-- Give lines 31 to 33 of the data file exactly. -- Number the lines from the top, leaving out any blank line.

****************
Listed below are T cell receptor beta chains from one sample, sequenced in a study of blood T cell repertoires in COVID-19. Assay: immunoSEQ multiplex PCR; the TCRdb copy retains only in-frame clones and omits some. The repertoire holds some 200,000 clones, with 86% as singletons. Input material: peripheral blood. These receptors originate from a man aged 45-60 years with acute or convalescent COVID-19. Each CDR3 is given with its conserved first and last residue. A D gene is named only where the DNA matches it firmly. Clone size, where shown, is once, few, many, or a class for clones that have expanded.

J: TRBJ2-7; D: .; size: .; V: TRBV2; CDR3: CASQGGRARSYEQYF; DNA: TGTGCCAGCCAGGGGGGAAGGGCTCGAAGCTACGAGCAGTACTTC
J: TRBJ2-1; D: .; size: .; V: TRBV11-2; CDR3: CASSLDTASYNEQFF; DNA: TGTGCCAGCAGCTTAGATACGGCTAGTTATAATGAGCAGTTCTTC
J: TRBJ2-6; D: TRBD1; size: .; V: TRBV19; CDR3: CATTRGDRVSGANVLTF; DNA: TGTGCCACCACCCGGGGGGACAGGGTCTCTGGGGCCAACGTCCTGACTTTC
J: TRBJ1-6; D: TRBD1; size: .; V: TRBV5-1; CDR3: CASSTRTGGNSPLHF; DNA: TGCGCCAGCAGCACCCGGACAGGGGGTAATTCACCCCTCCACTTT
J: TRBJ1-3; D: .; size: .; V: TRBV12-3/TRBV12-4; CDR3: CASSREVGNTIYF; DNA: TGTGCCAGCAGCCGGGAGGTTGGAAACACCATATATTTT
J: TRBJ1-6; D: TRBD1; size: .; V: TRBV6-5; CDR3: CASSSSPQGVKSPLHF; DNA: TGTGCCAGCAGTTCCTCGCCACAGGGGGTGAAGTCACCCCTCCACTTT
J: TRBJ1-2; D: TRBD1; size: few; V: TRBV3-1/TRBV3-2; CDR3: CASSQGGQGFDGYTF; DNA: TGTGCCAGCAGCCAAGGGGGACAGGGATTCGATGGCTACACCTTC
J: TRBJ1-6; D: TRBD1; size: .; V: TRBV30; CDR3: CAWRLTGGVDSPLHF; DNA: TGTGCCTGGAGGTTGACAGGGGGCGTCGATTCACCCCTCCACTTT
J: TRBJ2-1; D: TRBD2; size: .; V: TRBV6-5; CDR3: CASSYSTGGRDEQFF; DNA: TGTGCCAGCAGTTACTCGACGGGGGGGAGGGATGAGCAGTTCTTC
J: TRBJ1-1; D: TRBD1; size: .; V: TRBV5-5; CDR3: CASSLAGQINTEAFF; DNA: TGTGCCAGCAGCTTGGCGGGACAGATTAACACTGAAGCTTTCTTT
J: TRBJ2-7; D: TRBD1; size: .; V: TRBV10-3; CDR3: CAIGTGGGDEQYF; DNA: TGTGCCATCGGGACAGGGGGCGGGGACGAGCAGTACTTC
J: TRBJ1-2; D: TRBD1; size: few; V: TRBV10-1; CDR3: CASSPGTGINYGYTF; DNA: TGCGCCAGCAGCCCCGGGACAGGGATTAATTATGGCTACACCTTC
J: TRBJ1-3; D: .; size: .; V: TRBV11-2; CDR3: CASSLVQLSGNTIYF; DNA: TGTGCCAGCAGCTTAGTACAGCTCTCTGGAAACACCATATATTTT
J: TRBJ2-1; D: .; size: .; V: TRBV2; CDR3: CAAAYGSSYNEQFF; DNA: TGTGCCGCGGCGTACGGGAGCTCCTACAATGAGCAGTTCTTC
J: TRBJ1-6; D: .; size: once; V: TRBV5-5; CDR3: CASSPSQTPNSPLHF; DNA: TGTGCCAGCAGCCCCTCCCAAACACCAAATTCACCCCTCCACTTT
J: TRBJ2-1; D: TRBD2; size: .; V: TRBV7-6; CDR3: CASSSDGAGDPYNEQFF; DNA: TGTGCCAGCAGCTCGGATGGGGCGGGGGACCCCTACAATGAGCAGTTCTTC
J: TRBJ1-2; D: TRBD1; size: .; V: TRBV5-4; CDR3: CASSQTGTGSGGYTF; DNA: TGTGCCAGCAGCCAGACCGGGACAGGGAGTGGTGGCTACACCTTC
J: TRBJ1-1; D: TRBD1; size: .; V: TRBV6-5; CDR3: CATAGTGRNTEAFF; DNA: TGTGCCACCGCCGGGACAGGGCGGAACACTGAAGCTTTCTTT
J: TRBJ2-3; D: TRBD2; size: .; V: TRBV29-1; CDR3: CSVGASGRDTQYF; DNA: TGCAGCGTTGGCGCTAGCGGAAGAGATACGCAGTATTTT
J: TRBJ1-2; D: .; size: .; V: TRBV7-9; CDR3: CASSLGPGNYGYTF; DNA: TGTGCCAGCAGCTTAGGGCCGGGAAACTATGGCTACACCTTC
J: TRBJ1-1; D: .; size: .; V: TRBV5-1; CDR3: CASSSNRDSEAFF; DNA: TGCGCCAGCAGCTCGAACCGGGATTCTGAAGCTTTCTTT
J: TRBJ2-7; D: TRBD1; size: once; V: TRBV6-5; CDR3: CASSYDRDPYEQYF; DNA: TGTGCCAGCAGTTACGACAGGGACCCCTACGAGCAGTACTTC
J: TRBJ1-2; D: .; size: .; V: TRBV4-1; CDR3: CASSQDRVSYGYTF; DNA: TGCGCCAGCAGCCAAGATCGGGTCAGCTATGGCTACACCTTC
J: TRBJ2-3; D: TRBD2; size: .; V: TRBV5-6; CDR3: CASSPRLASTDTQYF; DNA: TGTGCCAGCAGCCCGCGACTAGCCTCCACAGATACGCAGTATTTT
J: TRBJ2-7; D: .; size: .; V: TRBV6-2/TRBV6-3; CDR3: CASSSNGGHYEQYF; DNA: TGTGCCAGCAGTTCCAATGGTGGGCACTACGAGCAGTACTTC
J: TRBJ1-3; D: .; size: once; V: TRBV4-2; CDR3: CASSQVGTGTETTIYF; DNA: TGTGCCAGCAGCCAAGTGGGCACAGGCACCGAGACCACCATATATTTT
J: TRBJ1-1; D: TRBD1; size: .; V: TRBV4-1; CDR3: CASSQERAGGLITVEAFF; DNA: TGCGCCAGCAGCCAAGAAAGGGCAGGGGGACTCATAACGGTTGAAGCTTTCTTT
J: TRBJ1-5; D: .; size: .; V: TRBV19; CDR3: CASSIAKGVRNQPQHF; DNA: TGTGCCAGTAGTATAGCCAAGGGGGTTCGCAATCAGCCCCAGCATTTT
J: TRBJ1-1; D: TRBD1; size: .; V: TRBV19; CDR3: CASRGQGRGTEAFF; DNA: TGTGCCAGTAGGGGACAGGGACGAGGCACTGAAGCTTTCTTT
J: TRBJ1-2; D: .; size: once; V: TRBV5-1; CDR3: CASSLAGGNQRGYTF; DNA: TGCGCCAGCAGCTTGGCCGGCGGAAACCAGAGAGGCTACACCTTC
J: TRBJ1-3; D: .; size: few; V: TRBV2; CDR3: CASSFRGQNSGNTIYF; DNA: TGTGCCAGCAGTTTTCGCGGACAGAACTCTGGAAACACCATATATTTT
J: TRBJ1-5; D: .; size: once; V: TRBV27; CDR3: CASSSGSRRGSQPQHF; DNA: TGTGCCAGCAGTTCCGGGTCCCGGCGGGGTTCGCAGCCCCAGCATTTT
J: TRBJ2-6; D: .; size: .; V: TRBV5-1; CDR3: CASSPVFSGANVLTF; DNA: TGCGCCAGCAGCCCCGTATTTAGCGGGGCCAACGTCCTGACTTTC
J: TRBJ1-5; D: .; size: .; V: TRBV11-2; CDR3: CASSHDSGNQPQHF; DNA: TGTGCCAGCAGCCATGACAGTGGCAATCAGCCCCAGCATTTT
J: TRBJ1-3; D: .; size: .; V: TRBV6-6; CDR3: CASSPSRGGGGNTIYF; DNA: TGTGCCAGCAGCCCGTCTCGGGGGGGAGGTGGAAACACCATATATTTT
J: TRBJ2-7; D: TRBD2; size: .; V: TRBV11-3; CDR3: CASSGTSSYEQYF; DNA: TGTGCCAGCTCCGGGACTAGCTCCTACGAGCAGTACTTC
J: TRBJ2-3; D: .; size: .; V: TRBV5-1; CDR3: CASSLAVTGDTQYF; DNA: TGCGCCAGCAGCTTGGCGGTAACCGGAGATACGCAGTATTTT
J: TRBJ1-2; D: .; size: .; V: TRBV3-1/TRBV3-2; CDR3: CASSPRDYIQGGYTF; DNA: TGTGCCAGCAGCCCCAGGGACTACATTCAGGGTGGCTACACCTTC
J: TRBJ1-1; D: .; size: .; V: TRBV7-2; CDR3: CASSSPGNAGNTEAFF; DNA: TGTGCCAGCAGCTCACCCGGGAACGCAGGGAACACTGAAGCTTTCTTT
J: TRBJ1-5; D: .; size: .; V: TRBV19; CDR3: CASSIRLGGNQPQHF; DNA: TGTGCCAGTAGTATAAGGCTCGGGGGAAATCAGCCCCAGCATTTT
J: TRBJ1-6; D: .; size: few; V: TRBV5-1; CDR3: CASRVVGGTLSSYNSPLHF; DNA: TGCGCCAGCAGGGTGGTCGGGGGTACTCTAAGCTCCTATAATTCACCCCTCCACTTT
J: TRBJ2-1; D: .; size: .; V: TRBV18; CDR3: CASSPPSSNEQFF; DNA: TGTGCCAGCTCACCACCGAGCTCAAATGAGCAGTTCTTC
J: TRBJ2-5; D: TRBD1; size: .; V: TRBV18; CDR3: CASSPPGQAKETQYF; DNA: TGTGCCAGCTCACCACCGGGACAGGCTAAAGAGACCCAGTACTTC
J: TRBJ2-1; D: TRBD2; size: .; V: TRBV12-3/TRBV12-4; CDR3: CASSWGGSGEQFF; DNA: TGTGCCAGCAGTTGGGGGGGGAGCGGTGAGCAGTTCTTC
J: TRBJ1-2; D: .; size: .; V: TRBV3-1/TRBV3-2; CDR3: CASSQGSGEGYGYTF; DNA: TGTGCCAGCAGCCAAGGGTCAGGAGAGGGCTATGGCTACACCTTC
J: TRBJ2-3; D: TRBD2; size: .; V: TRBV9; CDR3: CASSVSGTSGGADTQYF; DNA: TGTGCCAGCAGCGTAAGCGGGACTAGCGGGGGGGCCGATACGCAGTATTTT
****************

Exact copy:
J: TRBJ1-2; D: .; size: once; V: TRBV5-1; CDR3: CASSLAGGNQRGYTF; DNA: TGCGCCAGCAGCTTGGCCGGCGGAAACCAGAGAGGCTACACCTTC
J: TRBJ1-3; D: .; size: few; V: TRBV2; CDR3: CASSFRGQNSGNTIYF; DNA: TGTGCCAGCAGTTTTCGCGGACAGAACTCTGGAAACACCATATATTTT
J: TRBJ1-5; D: .; size: once; V: TRBV27; CDR3: CASSSGSRRGSQPQHF; DNA: TGTGCCAGCAGTTCCGGGTCCCGGCGGGGTTCGCAGCCCCAGCATTTT